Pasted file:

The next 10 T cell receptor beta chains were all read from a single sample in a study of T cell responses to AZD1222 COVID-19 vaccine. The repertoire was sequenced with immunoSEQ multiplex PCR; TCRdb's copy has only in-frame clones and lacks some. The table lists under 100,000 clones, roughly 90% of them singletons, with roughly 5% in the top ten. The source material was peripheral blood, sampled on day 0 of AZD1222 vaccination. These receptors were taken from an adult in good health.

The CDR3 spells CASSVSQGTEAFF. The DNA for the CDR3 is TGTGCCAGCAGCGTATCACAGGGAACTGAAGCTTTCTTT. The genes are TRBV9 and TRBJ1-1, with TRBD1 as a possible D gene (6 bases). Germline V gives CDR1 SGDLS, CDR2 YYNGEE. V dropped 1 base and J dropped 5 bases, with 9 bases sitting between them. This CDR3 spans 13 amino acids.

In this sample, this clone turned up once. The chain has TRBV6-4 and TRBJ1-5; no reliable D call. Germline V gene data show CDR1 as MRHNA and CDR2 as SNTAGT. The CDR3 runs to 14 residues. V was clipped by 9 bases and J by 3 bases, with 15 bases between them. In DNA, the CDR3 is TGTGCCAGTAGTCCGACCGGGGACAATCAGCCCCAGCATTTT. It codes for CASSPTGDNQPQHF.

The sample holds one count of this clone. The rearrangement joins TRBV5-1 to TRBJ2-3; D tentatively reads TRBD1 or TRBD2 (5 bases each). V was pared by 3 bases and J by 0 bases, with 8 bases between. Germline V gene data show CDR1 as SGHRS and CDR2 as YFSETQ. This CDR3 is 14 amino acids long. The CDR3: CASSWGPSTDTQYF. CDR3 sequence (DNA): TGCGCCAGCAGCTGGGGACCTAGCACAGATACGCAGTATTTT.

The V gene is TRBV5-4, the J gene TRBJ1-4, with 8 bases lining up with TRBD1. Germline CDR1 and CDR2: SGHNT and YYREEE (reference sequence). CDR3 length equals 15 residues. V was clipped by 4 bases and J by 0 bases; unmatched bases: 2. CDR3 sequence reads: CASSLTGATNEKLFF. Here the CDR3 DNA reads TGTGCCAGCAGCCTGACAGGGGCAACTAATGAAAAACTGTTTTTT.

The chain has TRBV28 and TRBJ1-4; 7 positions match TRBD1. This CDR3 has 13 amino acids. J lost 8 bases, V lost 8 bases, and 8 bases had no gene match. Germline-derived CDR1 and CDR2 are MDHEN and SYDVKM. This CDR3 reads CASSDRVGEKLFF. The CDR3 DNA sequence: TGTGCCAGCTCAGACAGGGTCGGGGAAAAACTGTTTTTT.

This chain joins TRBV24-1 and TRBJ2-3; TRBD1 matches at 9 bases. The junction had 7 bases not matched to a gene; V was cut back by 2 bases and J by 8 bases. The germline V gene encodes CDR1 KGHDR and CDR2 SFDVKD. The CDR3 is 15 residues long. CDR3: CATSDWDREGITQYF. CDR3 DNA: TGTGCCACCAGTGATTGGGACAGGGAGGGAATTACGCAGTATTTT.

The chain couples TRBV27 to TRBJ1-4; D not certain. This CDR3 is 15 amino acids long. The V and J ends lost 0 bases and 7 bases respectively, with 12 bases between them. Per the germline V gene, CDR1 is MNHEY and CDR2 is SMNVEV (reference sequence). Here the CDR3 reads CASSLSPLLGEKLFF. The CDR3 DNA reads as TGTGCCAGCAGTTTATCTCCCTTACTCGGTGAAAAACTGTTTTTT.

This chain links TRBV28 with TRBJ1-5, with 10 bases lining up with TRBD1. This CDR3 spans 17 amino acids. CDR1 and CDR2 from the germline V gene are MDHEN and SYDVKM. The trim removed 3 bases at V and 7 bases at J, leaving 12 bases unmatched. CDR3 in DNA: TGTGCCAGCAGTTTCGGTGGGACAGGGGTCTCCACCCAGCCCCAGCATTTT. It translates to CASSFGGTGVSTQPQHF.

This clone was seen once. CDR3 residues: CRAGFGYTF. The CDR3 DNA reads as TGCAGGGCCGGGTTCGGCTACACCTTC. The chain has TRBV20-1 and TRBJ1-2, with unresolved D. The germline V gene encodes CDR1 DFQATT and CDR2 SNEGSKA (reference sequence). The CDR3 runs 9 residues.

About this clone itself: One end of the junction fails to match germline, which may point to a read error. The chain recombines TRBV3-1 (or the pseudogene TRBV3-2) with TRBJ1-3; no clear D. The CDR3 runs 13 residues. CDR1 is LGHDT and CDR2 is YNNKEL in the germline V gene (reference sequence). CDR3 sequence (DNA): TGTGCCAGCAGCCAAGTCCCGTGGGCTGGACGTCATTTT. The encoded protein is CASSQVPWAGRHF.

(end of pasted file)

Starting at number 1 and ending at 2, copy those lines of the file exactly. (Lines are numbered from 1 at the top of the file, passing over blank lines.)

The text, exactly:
The next 10 T cell receptor beta chains were all read from a single sample in a study of T cell responses to AZD1222 COVID-19 vaccine. The repertoire was sequenced with immunoSEQ multiplex PCR; TCRdb's copy has only in-frame clones and lacks some. The table lists under 100,000 clones, roughly 90% of them singletons, with roughly 5% in the top ten. The source material was peripheral blood, sampled on day 0 of AZD1222 vaccination. These receptors were taken from an adult in good health.

The CDR3 spells CASSVSQGTEAFF. The DNA for the CDR3 is TGTGCCAGCAGCGTATCACAGGGAACTGAAGCTTTCTTT. The genes are TRBV9 and TRBJ1-1, with TRBD1 as a possible D gene (6 bases). Germline V gives CDR1 SGDLS, CDR2 YYNGEE. V dropped 1 base and J dropped 5 bases, with 9 bases sitting between them. This CDR3 spans 13 amino acids.